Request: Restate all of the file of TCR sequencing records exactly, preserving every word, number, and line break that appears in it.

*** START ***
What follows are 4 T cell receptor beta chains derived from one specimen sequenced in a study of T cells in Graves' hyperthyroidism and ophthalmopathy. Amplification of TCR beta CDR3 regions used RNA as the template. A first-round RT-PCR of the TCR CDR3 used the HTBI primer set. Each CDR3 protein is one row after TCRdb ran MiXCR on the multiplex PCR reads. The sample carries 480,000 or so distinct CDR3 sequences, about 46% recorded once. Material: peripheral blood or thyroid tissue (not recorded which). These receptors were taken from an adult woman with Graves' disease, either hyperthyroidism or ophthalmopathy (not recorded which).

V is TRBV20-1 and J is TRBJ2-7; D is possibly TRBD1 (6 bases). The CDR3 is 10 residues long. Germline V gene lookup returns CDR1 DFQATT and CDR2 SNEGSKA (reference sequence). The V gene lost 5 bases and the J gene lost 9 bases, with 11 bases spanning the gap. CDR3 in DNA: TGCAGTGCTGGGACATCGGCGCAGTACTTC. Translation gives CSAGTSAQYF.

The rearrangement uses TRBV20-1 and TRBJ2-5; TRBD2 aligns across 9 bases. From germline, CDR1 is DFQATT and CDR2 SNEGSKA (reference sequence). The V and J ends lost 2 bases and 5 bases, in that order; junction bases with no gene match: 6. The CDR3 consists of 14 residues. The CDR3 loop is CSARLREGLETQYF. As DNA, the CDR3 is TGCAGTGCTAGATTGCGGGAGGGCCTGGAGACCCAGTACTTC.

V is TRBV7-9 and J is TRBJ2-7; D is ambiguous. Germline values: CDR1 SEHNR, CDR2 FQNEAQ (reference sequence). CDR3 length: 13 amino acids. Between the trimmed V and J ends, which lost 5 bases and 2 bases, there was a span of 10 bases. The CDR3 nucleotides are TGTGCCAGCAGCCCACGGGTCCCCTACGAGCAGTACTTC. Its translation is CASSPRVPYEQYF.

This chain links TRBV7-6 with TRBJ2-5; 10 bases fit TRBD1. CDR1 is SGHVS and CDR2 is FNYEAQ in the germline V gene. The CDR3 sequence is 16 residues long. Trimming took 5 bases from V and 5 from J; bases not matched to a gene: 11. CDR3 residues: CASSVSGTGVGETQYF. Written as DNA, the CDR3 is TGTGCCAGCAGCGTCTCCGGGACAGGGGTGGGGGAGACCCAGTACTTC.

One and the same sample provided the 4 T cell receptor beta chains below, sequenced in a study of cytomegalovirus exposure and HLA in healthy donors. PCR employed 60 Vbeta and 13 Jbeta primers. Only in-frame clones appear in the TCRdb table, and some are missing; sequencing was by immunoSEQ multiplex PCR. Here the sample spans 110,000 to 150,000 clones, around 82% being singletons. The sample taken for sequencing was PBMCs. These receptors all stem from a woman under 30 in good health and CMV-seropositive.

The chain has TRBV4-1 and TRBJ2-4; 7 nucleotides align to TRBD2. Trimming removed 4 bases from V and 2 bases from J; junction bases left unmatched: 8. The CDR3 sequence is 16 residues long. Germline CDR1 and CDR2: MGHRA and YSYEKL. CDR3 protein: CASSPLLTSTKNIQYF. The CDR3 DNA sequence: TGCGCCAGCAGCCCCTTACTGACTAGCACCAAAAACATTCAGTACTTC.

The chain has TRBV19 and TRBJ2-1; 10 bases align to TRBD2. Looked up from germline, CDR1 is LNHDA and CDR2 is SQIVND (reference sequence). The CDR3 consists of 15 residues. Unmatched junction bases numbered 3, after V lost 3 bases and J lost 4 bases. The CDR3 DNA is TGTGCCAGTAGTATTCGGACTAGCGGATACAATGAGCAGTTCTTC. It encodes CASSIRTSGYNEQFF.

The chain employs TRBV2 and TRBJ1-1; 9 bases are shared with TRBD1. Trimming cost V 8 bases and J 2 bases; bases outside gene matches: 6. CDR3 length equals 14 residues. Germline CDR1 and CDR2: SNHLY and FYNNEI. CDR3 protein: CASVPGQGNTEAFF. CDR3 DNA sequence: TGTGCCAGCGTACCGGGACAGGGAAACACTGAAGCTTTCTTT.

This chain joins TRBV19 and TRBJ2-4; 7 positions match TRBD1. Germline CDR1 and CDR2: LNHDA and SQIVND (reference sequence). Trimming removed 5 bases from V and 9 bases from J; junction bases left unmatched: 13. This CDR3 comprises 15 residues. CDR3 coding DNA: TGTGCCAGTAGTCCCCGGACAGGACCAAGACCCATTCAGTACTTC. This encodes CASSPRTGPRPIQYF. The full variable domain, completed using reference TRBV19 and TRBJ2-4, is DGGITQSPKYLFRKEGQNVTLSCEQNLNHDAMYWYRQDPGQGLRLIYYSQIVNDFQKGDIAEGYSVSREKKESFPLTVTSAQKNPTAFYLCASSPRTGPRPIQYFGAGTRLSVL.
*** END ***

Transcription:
What follows are 4 T cell receptor beta chains derived from one specimen sequenced in a study of T cells in Graves' hyperthyroidism and ophthalmopathy. Amplification of TCR beta CDR3 regions used RNA as the template. A first-round RT-PCR of the TCR CDR3 used the HTBI primer set. Each CDR3 protein is one row after TCRdb ran MiXCR on the multiplex PCR reads. The sample carries 480,000 or so distinct CDR3 sequences, about 46% recorded once. Material: peripheral blood or thyroid tissue (not recorded which). These receptors were taken from an adult woman with Graves' disease, either hyperthyroidism or ophthalmopathy (not recorded which).

V is TRBV20-1 and J is TRBJ2-7; D is possibly TRBD1 (6 bases). The CDR3 is 10 residues long. Germline V gene lookup returns CDR1 DFQATT and CDR2 SNEGSKA (reference sequence). The V gene lost 5 bases and the J gene lost 9 bases, with 11 bases spanning the gap. CDR3 in DNA: TGCAGTGCTGGGACATCGGCGCAGTACTTC. Translation gives CSAGTSAQYF.

The rearrangement uses TRBV20-1 and TRBJ2-5; TRBD2 aligns across 9 bases. From germline, CDR1 is DFQATT and CDR2 SNEGSKA (reference sequence). The V and J ends lost 2 bases and 5 bases, in that order; junction bases with no gene match: 6. The CDR3 consists of 14 residues. The CDR3 loop is CSARLREGLETQYF. As DNA, the CDR3 is TGCAGTGCTAGATTGCGGGAGGGCCTGGAGACCCAGTACTTC.

V is TRBV7-9 and J is TRBJ2-7; D is ambiguous. Germline values: CDR1 SEHNR, CDR2 FQNEAQ (reference sequence). CDR3 length: 13 amino acids. Between the trimmed V and J ends, which lost 5 bases and 2 bases, there was a span of 10 bases. The CDR3 nucleotides are TGTGCCAGCAGCCCACGGGTCCCCTACGAGCAGTACTTC. Its translation is CASSPRVPYEQYF.

This chain links TRBV7-6 with TRBJ2-5; 10 bases fit TRBD1. CDR1 is SGHVS and CDR2 is FNYEAQ in the germline V gene. The CDR3 sequence is 16 residues long. Trimming took 5 bases from V and 5 from J; bases not matched to a gene: 11. CDR3 residues: CASSVSGTGVGETQYF. Written as DNA, the CDR3 is TGTGCCAGCAGCGTCTCCGGGACAGGGGTGGGGGAGACCCAGTACTTC.

One and the same sample provided the 4 T cell receptor beta chains below, sequenced in a study of cytomegalovirus exposure and HLA in healthy donors. PCR employed 60 Vbeta and 13 Jbeta primers. Only in-frame clones appear in the TCRdb table, and some are missing; sequencing was by immunoSEQ multiplex PCR. Here the sample spans 110,000 to 150,000 clones, around 82% being singletons. The sample taken for sequencing was PBMCs. These receptors all stem from a woman under 30 in good health and CMV-seropositive.

The chain has TRBV4-1 and TRBJ2-4; 7 nucleotides align to TRBD2. Trimming removed 4 bases from V and 2 bases from J; junction bases left unmatched: 8. The CDR3 sequence is 16 residues long. Germline CDR1 and CDR2: MGHRA and YSYEKL. CDR3 protein: CASSPLLTSTKNIQYF. The CDR3 DNA sequence: TGCGCCAGCAGCCCCTTACTGACTAGCACCAAAAACATTCAGTACTTC.

The chain has TRBV19 and TRBJ2-1; 10 bases align to TRBD2. Looked up from germline, CDR1 is LNHDA and CDR2 is SQIVND (reference sequence). The CDR3 consists of 15 residues. Unmatched junction bases numbered 3, after V lost 3 bases and J lost 4 bases. The CDR3 DNA is TGTGCCAGTAGTATTCGGACTAGCGGATACAATGAGCAGTTCTTC. It encodes CASSIRTSGYNEQFF.

The chain employs TRBV2 and TRBJ1-1; 9 bases are shared with TRBD1. Trimming cost V 8 bases and J 2 bases; bases outside gene matches: 6. CDR3 length equals 14 residues. Germline CDR1 and CDR2: SNHLY and FYNNEI. CDR3 protein: CASVPGQGNTEAFF. CDR3 DNA sequence: TGTGCCAGCGTACCGGGACAGGGAAACACTGAAGCTTTCTTT.

This chain joins TRBV19 and TRBJ2-4; 7 positions match TRBD1. Germline CDR1 and CDR2: LNHDA and SQIVND (reference sequence). Trimming removed 5 bases from V and 9 bases from J; junction bases left unmatched: 13. This CDR3 comprises 15 residues. CDR3 coding DNA: TGTGCCAGTAGTCCCCGGACAGGACCAAGACCCATTCAGTACTTC. This encodes CASSPRTGPRPIQYF. The full variable domain, completed using reference TRBV19 and TRBJ2-4, is DGGITQSPKYLFRKEGQNVTLSCEQNLNHDAMYWYRQDPGQGLRLIYYSQIVNDFQKGDIAEGYSVSREKKESFPLTVTSAQKNPTAFYLCASSPRTGPRPIQYFGAGTRLSVL.